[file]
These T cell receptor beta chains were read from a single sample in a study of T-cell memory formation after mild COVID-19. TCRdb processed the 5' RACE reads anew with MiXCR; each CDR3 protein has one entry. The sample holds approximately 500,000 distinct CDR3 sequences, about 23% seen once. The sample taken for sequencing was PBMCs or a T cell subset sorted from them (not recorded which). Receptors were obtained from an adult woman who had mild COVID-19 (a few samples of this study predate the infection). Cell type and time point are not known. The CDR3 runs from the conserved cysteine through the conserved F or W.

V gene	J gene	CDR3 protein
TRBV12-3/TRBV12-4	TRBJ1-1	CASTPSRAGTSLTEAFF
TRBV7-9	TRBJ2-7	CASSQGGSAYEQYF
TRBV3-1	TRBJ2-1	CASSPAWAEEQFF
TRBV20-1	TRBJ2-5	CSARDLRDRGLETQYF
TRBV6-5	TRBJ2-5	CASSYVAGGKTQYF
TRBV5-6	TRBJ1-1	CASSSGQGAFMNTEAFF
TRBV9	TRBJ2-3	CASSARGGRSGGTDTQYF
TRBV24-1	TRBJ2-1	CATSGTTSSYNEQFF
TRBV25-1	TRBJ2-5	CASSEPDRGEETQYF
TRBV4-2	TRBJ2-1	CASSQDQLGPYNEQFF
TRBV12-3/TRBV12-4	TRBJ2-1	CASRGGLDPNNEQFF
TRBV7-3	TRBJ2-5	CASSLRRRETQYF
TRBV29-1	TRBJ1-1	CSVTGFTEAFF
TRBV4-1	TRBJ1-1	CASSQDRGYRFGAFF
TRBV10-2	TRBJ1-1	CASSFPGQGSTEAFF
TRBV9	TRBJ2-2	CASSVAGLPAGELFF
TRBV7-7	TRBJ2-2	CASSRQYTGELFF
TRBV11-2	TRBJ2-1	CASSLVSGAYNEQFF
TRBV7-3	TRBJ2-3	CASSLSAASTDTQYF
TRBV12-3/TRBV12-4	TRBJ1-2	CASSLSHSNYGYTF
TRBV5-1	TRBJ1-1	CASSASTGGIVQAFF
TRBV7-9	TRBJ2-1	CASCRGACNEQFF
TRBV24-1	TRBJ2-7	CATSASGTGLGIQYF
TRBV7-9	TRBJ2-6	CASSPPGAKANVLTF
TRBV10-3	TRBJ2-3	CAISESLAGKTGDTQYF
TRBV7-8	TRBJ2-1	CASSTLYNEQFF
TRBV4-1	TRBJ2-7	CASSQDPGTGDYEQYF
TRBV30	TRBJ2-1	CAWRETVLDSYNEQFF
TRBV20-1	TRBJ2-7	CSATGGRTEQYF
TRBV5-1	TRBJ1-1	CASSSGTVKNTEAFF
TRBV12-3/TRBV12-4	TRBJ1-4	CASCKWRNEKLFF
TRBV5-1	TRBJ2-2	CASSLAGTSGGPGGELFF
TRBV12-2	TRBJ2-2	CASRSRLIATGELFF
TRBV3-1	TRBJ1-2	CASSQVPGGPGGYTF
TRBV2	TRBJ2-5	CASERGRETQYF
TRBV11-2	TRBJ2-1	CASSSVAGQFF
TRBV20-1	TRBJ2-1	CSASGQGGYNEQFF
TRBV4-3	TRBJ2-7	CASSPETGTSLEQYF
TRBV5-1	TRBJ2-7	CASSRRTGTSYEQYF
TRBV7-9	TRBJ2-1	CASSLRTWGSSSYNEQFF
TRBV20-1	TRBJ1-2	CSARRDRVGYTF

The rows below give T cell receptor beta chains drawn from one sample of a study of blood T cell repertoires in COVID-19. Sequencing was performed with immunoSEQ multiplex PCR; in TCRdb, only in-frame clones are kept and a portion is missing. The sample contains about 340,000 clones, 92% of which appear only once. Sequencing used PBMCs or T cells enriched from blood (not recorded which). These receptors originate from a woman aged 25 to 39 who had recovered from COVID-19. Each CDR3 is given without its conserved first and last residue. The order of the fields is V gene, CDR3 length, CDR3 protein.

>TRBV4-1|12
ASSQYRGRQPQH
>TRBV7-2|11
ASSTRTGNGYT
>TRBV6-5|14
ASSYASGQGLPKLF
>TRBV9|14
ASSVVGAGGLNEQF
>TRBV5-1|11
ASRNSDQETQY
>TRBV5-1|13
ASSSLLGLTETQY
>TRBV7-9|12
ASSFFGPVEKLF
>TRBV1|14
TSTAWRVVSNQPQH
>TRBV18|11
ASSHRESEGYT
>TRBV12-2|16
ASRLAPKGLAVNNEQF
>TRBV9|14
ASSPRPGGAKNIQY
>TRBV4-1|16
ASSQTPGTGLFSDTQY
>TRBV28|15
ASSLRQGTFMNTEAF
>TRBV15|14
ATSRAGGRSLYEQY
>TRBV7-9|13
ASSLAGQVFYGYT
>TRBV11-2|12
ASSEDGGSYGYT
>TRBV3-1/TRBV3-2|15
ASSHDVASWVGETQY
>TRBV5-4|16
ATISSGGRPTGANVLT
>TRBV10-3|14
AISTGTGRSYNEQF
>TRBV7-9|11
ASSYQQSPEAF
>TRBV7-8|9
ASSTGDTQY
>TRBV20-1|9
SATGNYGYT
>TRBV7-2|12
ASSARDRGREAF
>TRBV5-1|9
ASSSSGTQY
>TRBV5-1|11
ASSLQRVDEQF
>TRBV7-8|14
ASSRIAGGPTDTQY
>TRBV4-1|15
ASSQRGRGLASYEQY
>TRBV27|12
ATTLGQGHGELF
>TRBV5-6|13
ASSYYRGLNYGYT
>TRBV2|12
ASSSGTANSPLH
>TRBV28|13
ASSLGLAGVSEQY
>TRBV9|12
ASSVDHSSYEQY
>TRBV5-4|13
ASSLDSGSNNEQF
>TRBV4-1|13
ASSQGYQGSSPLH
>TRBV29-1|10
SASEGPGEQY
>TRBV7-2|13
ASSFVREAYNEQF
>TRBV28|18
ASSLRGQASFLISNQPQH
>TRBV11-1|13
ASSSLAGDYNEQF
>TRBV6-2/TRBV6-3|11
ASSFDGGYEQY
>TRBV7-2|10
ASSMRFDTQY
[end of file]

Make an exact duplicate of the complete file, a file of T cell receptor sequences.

These T cell receptor beta chains were read from a single sample in a study of T-cell memory formation after mild COVID-19. TCRdb processed the 5' RACE reads anew with MiXCR; each CDR3 protein has one entry. The sample holds approximately 500,000 distinct CDR3 sequences, about 23% seen once. The sample taken for sequencing was PBMCs or a T cell subset sorted from them (not recorded which). Receptors were obtained from an adult woman who had mild COVID-19 (a few samples of this study predate the infection). Cell type and time point are not known. The CDR3 runs from the conserved cysteine through the conserved F or W.

V gene	J gene	CDR3 protein
TRBV12-3/TRBV12-4	TRBJ1-1	CASTPSRAGTSLTEAFF
TRBV7-9	TRBJ2-7	CASSQGGSAYEQYF
TRBV3-1	TRBJ2-1	CASSPAWAEEQFF
TRBV20-1	TRBJ2-5	CSARDLRDRGLETQYF
TRBV6-5	TRBJ2-5	CASSYVAGGKTQYF
TRBV5-6	TRBJ1-1	CASSSGQGAFMNTEAFF
TRBV9	TRBJ2-3	CASSARGGRSGGTDTQYF
TRBV24-1	TRBJ2-1	CATSGTTSSYNEQFF
TRBV25-1	TRBJ2-5	CASSEPDRGEETQYF
TRBV4-2	TRBJ2-1	CASSQDQLGPYNEQFF
TRBV12-3/TRBV12-4	TRBJ2-1	CASRGGLDPNNEQFF
TRBV7-3	TRBJ2-5	CASSLRRRETQYF
TRBV29-1	TRBJ1-1	CSVTGFTEAFF
TRBV4-1	TRBJ1-1	CASSQDRGYRFGAFF
TRBV10-2	TRBJ1-1	CASSFPGQGSTEAFF
TRBV9	TRBJ2-2	CASSVAGLPAGELFF
TRBV7-7	TRBJ2-2	CASSRQYTGELFF
TRBV11-2	TRBJ2-1	CASSLVSGAYNEQFF
TRBV7-3	TRBJ2-3	CASSLSAASTDTQYF
TRBV12-3/TRBV12-4	TRBJ1-2	CASSLSHSNYGYTF
TRBV5-1	TRBJ1-1	CASSASTGGIVQAFF
TRBV7-9	TRBJ2-1	CASCRGACNEQFF
TRBV24-1	TRBJ2-7	CATSASGTGLGIQYF
TRBV7-9	TRBJ2-6	CASSPPGAKANVLTF
TRBV10-3	TRBJ2-3	CAISESLAGKTGDTQYF
TRBV7-8	TRBJ2-1	CASSTLYNEQFF
TRBV4-1	TRBJ2-7	CASSQDPGTGDYEQYF
TRBV30	TRBJ2-1	CAWRETVLDSYNEQFF
TRBV20-1	TRBJ2-7	CSATGGRTEQYF
TRBV5-1	TRBJ1-1	CASSSGTVKNTEAFF
TRBV12-3/TRBV12-4	TRBJ1-4	CASCKWRNEKLFF
TRBV5-1	TRBJ2-2	CASSLAGTSGGPGGELFF
TRBV12-2	TRBJ2-2	CASRSRLIATGELFF
TRBV3-1	TRBJ1-2	CASSQVPGGPGGYTF
TRBV2	TRBJ2-5	CASERGRETQYF
TRBV11-2	TRBJ2-1	CASSSVAGQFF
TRBV20-1	TRBJ2-1	CSASGQGGYNEQFF
TRBV4-3	TRBJ2-7	CASSPETGTSLEQYF
TRBV5-1	TRBJ2-7	CASSRRTGTSYEQYF
TRBV7-9	TRBJ2-1	CASSLRTWGSSSYNEQFF
TRBV20-1	TRBJ1-2	CSARRDRVGYTF

The rows below give T cell receptor beta chains drawn from one sample of a study of blood T cell repertoires in COVID-19. Sequencing was performed with immunoSEQ multiplex PCR; in TCRdb, only in-frame clones are kept and a portion is missing. The sample contains about 340,000 clones, 92% of which appear only once. Sequencing used PBMCs or T cells enriched from blood (not recorded which). These receptors originate from a woman aged 25 to 39 who had recovered from COVID-19. Each CDR3 is given without its conserved first and last residue. The order of the fields is V gene, CDR3 length, CDR3 protein.

>TRBV4-1|12
ASSQYRGRQPQH
>TRBV7-2|11
ASSTRTGNGYT
>TRBV6-5|14
ASSYASGQGLPKLF
>TRBV9|14
ASSVVGAGGLNEQF
>TRBV5-1|11
ASRNSDQETQY
>TRBV5-1|13
ASSSLLGLTETQY
>TRBV7-9|12
ASSFFGPVEKLF
>TRBV1|14
TSTAWRVVSNQPQH
>TRBV18|11
ASSHRESEGYT
>TRBV12-2|16
ASRLAPKGLAVNNEQF
>TRBV9|14
ASSPRPGGAKNIQY
>TRBV4-1|16
ASSQTPGTGLFSDTQY
>TRBV28|15
ASSLRQGTFMNTEAF
>TRBV15|14
ATSRAGGRSLYEQY
>TRBV7-9|13
ASSLAGQVFYGYT
>TRBV11-2|12
ASSEDGGSYGYT
>TRBV3-1/TRBV3-2|15
ASSHDVASWVGETQY
>TRBV5-4|16
ATISSGGRPTGANVLT
>TRBV10-3|14
AISTGTGRSYNEQF
>TRBV7-9|11
ASSYQQSPEAF
>TRBV7-8|9
ASSTGDTQY
>TRBV20-1|9
SATGNYGYT
>TRBV7-2|12
ASSARDRGREAF
>TRBV5-1|9
ASSSSGTQY
>TRBV5-1|11
ASSLQRVDEQF
>TRBV7-8|14
ASSRIAGGPTDTQY
>TRBV4-1|15
ASSQRGRGLASYEQY
>TRBV27|12
ATTLGQGHGELF
>TRBV5-6|13
ASSYYRGLNYGYT
>TRBV2|12
ASSSGTANSPLH
>TRBV28|13
ASSLGLAGVSEQY
>TRBV9|12
ASSVDHSSYEQY
>TRBV5-4|13
ASSLDSGSNNEQF
>TRBV4-1|13
ASSQGYQGSSPLH
>TRBV29-1|10
SASEGPGEQY
>TRBV7-2|13
ASSFVREAYNEQF
>TRBV28|18
ASSLRGQASFLISNQPQH
>TRBV11-1|13
ASSSLAGDYNEQF
>TRBV6-2/TRBV6-3|11
ASSFDGGYEQY
>TRBV7-2|10
ASSMRFDTQY